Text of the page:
Sacramento is handing out free trees to residents in an effort to battle global climate change and reduce residents’ electricity bills, The Washington Post reports.

Turns out, that kind of project is rather rare.

Sacramento has doled out 375,000 trees to residents and has plans to give 4 million more, the Post’s Blaine Harden reported Monday.

Most American cities have shrinking tree canopies in relation to their growth. That’s because of inadequate budgets to maintain older trees and a failure to plant shade trees in new residential and commercial developments, according to federal experts, tree-planting organizations and scholars of urban ecology.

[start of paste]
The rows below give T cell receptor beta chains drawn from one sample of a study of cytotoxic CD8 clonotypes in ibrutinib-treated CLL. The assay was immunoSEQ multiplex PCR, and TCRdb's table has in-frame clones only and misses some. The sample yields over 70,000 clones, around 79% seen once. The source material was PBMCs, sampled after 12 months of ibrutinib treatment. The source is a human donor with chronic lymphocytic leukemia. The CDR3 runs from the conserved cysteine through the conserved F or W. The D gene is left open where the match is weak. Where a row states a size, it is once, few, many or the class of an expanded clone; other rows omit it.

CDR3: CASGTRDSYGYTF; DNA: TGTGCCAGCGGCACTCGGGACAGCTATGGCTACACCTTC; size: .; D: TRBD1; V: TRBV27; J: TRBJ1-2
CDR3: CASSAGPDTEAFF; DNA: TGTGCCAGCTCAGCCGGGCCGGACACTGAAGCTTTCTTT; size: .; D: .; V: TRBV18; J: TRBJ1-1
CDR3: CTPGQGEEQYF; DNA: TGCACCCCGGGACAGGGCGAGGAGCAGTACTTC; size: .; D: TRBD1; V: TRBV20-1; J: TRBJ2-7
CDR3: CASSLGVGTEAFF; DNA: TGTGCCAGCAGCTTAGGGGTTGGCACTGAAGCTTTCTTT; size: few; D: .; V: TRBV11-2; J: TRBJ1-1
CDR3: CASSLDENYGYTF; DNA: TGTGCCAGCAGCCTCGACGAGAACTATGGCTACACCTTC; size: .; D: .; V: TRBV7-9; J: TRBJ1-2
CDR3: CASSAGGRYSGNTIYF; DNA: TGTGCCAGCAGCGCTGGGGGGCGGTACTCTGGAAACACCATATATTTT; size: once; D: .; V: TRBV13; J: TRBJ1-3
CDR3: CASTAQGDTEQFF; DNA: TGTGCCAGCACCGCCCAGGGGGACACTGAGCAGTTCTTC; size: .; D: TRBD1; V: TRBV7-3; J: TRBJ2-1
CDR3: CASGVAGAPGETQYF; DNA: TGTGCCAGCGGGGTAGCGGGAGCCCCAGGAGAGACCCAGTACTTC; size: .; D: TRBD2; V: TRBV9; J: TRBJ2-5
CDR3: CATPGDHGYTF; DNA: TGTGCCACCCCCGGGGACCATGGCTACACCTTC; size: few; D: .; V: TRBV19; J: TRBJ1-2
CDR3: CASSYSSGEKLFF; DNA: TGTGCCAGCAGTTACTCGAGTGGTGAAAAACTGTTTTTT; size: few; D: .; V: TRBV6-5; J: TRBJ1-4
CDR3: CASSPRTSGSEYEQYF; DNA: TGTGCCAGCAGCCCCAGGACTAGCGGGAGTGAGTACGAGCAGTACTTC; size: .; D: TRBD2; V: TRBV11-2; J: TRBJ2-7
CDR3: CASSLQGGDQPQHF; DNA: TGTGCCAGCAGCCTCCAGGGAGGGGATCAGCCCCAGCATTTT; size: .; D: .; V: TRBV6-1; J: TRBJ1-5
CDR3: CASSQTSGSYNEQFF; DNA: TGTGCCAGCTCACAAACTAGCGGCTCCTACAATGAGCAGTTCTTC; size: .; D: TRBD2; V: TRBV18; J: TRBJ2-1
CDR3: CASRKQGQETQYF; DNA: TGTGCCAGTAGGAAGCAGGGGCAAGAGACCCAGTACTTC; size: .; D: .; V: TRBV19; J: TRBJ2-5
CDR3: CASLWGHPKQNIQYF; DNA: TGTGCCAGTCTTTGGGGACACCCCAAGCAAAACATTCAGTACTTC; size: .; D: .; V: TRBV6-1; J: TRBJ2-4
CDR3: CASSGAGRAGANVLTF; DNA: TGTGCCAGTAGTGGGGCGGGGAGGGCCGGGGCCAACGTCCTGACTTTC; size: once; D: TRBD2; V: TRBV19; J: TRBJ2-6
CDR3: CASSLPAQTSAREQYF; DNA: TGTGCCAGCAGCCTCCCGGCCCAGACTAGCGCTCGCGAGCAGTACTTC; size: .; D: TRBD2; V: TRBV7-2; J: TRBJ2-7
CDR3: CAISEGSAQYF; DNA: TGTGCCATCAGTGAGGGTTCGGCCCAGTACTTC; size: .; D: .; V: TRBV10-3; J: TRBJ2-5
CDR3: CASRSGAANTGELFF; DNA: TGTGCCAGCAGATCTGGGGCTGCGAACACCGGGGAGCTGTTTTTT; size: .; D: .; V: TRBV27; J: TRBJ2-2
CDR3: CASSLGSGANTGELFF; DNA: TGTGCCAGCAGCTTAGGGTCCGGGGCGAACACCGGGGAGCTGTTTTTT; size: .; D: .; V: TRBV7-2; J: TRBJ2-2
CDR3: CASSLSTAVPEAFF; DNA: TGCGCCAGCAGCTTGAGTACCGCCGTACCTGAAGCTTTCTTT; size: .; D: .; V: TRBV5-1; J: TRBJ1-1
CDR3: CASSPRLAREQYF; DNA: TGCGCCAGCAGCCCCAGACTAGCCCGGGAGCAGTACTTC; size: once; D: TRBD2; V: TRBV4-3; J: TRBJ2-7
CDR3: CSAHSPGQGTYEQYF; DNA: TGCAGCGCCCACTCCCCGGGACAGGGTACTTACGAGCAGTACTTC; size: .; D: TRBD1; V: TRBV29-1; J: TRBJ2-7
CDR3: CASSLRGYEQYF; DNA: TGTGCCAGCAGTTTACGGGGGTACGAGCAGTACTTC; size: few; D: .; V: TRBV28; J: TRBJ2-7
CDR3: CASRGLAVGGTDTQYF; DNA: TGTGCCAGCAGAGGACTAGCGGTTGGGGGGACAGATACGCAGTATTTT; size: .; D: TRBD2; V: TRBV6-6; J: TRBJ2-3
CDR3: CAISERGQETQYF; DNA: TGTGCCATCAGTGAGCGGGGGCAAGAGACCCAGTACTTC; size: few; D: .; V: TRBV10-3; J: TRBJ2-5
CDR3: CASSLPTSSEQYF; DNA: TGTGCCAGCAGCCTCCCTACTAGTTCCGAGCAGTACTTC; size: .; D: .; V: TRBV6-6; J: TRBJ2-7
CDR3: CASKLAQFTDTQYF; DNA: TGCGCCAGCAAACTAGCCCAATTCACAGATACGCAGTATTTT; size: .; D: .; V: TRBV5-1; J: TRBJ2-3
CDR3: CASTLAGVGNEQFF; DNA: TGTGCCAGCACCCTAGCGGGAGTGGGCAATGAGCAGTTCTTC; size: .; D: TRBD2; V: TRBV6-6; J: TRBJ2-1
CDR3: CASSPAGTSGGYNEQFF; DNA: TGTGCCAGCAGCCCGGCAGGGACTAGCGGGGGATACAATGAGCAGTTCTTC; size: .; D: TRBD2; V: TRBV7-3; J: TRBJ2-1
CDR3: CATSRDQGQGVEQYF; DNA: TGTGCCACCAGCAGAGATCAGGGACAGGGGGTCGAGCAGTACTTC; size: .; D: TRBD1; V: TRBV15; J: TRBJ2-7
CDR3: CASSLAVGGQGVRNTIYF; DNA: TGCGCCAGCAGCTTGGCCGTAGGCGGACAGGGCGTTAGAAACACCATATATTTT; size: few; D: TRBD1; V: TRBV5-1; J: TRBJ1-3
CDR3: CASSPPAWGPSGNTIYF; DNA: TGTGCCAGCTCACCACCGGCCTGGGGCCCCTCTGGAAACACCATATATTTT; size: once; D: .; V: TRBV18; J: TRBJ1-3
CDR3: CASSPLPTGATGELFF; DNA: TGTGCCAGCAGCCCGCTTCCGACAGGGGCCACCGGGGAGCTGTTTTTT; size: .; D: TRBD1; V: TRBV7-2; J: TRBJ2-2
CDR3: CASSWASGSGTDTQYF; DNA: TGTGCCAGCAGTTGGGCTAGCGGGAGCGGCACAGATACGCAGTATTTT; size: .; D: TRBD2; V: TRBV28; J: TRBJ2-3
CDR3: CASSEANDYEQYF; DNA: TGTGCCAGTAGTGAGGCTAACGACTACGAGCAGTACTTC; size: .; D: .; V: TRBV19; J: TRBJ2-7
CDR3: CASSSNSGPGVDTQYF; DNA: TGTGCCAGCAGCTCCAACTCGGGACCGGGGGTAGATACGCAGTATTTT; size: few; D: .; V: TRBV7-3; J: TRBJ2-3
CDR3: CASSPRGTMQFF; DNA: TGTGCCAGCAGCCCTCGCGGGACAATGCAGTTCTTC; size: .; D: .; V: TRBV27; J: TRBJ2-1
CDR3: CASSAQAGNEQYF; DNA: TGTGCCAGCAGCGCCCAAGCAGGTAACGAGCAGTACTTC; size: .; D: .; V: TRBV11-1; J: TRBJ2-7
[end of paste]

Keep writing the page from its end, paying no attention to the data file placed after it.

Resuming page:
A number of major cities have launched sizable tree-planting programs – including Washington, Baltimore, Minneapolis, Chicago, Denver and Los Angeles. Still, the decline in tree cover has been accelerating since the 1970s, especially on private property and new development, according to American Forests, an environmental group in Washington that uses satellite imagery to document tree cover across the country.

“This is like a creeping cancer,” said Deborah Gangloff, the group’s executive director. “In the two dozen cities we have studied, we have noticed about a 25 percent decline in tree canopy cover over the past 30 years. This is a dramatic trend that is costing cities billions of dollars.”

And no, this doesn’t have a San Diego angle (though my editor wishes it did.) I just thought it was interesting.

ROB DAVIS

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